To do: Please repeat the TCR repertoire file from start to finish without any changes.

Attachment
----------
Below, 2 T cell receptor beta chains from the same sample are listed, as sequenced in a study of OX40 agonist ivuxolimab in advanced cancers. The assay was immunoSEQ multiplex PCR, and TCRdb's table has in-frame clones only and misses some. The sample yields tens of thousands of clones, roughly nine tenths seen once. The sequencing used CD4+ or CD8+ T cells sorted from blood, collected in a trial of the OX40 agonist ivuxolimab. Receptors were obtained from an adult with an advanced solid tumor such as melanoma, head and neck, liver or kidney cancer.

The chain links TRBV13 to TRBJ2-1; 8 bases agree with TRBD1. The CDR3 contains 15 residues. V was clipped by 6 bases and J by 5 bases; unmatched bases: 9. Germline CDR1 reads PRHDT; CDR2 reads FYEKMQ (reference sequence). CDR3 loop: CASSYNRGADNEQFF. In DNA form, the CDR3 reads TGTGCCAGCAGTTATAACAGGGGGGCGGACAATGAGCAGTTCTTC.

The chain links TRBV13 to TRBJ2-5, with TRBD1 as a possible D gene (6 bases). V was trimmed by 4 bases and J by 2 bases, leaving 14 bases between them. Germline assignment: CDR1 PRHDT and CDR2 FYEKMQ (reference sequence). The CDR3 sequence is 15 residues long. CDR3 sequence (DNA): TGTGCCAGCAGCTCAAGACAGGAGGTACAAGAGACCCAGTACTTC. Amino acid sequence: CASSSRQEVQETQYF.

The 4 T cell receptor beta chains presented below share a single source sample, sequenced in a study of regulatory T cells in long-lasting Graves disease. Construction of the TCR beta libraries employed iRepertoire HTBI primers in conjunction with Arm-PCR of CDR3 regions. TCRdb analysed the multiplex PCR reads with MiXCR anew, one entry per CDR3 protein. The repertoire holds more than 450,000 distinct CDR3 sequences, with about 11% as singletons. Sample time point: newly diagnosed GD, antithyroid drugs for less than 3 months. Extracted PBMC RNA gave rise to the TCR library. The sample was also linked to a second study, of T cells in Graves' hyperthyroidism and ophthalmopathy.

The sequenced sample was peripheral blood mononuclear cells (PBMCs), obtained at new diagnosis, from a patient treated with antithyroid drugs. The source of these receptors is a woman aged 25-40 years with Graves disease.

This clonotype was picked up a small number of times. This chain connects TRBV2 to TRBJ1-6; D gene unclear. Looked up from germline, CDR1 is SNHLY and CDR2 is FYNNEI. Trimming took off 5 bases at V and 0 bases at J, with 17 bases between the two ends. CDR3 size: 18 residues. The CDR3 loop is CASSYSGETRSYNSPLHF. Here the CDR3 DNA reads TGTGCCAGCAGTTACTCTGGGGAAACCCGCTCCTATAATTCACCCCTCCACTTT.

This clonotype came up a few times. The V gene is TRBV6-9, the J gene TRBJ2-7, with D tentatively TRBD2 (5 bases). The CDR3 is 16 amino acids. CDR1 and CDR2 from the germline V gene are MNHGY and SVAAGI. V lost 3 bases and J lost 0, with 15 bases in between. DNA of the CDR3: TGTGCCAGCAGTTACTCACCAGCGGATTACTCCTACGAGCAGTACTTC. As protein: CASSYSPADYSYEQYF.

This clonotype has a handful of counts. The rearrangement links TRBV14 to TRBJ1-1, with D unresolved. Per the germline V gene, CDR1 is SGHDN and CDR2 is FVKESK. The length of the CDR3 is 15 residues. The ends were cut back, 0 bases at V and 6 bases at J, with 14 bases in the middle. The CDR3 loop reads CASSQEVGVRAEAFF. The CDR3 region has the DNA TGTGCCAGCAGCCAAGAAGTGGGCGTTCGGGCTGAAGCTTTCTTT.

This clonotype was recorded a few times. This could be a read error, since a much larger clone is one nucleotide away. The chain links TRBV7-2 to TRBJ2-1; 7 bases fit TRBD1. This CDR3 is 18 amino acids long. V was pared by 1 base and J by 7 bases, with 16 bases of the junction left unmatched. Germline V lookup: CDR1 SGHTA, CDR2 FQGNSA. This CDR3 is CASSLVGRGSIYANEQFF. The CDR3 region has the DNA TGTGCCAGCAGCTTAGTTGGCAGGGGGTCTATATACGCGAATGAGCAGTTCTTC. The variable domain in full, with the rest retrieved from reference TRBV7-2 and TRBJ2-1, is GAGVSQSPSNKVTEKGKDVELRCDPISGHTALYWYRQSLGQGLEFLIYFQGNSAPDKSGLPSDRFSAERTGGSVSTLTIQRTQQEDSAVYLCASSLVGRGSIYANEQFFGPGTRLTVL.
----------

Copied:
Below, 2 T cell receptor beta chains from the same sample are listed, as sequenced in a study of OX40 agonist ivuxolimab in advanced cancers. The assay was immunoSEQ multiplex PCR, and TCRdb's table has in-frame clones only and misses some. The sample yields tens of thousands of clones, roughly nine tenths seen once. The sequencing used CD4+ or CD8+ T cells sorted from blood, collected in a trial of the OX40 agonist ivuxolimab. Receptors were obtained from an adult with an advanced solid tumor such as melanoma, head and neck, liver or kidney cancer.

The chain links TRBV13 to TRBJ2-1; 8 bases agree with TRBD1. The CDR3 contains 15 residues. V was clipped by 6 bases and J by 5 bases; unmatched bases: 9. Germline CDR1 reads PRHDT; CDR2 reads FYEKMQ (reference sequence). CDR3 loop: CASSYNRGADNEQFF. In DNA form, the CDR3 reads TGTGCCAGCAGTTATAACAGGGGGGCGGACAATGAGCAGTTCTTC.

The chain links TRBV13 to TRBJ2-5, with TRBD1 as a possible D gene (6 bases). V was trimmed by 4 bases and J by 2 bases, leaving 14 bases between them. Germline assignment: CDR1 PRHDT and CDR2 FYEKMQ (reference sequence). The CDR3 sequence is 15 residues long. CDR3 sequence (DNA): TGTGCCAGCAGCTCAAGACAGGAGGTACAAGAGACCCAGTACTTC. Amino acid sequence: CASSSRQEVQETQYF.

The 4 T cell receptor beta chains presented below share a single source sample, sequenced in a study of regulatory T cells in long-lasting Graves disease. Construction of the TCR beta libraries employed iRepertoire HTBI primers in conjunction with Arm-PCR of CDR3 regions. TCRdb analysed the multiplex PCR reads with MiXCR anew, one entry per CDR3 protein. The repertoire holds more than 450,000 distinct CDR3 sequences, with about 11% as singletons. Sample time point: newly diagnosed GD, antithyroid drugs for less than 3 months. Extracted PBMC RNA gave rise to the TCR library. The sample was also linked to a second study, of T cells in Graves' hyperthyroidism and ophthalmopathy.

The sequenced sample was peripheral blood mononuclear cells (PBMCs), obtained at new diagnosis, from a patient treated with antithyroid drugs. The source of these receptors is a woman aged 25-40 years with Graves disease.

This clonotype was picked up a small number of times. This chain connects TRBV2 to TRBJ1-6; D gene unclear. Looked up from germline, CDR1 is SNHLY and CDR2 is FYNNEI. Trimming took off 5 bases at V and 0 bases at J, with 17 bases between the two ends. CDR3 size: 18 residues. The CDR3 loop is CASSYSGETRSYNSPLHF. Here the CDR3 DNA reads TGTGCCAGCAGTTACTCTGGGGAAACCCGCTCCTATAATTCACCCCTCCACTTT.

This clonotype came up a few times. The V gene is TRBV6-9, the J gene TRBJ2-7, with D tentatively TRBD2 (5 bases). The CDR3 is 16 amino acids. CDR1 and CDR2 from the germline V gene are MNHGY and SVAAGI. V lost 3 bases and J lost 0, with 15 bases in between. DNA of the CDR3: TGTGCCAGCAGTTACTCACCAGCGGATTACTCCTACGAGCAGTACTTC. As protein: CASSYSPADYSYEQYF.

This clonotype has a handful of counts. The rearrangement links TRBV14 to TRBJ1-1, with D unresolved. Per the germline V gene, CDR1 is SGHDN and CDR2 is FVKESK. The length of the CDR3 is 15 residues. The ends were cut back, 0 bases at V and 6 bases at J, with 14 bases in the middle. The CDR3 loop reads CASSQEVGVRAEAFF. The CDR3 region has the DNA TGTGCCAGCAGCCAAGAAGTGGGCGTTCGGGCTGAAGCTTTCTTT.

This clonotype was recorded a few times. This could be a read error, since a much larger clone is one nucleotide away. The chain links TRBV7-2 to TRBJ2-1; 7 bases fit TRBD1. This CDR3 is 18 amino acids long. V was pared by 1 base and J by 7 bases, with 16 bases of the junction left unmatched. Germline V lookup: CDR1 SGHTA, CDR2 FQGNSA. This CDR3 is CASSLVGRGSIYANEQFF. The CDR3 region has the DNA TGTGCCAGCAGCTTAGTTGGCAGGGGGTCTATATACGCGAATGAGCAGTTCTTC. The variable domain in full, with the rest retrieved from reference TRBV7-2 and TRBJ2-1, is GAGVSQSPSNKVTEKGKDVELRCDPISGHTALYWYRQSLGQGLEFLIYFQGNSAPDKSGLPSDRFSAERTGGSVSTLTIQRTQQEDSAVYLCASSLVGRGSIYANEQFFGPGTRLTVL.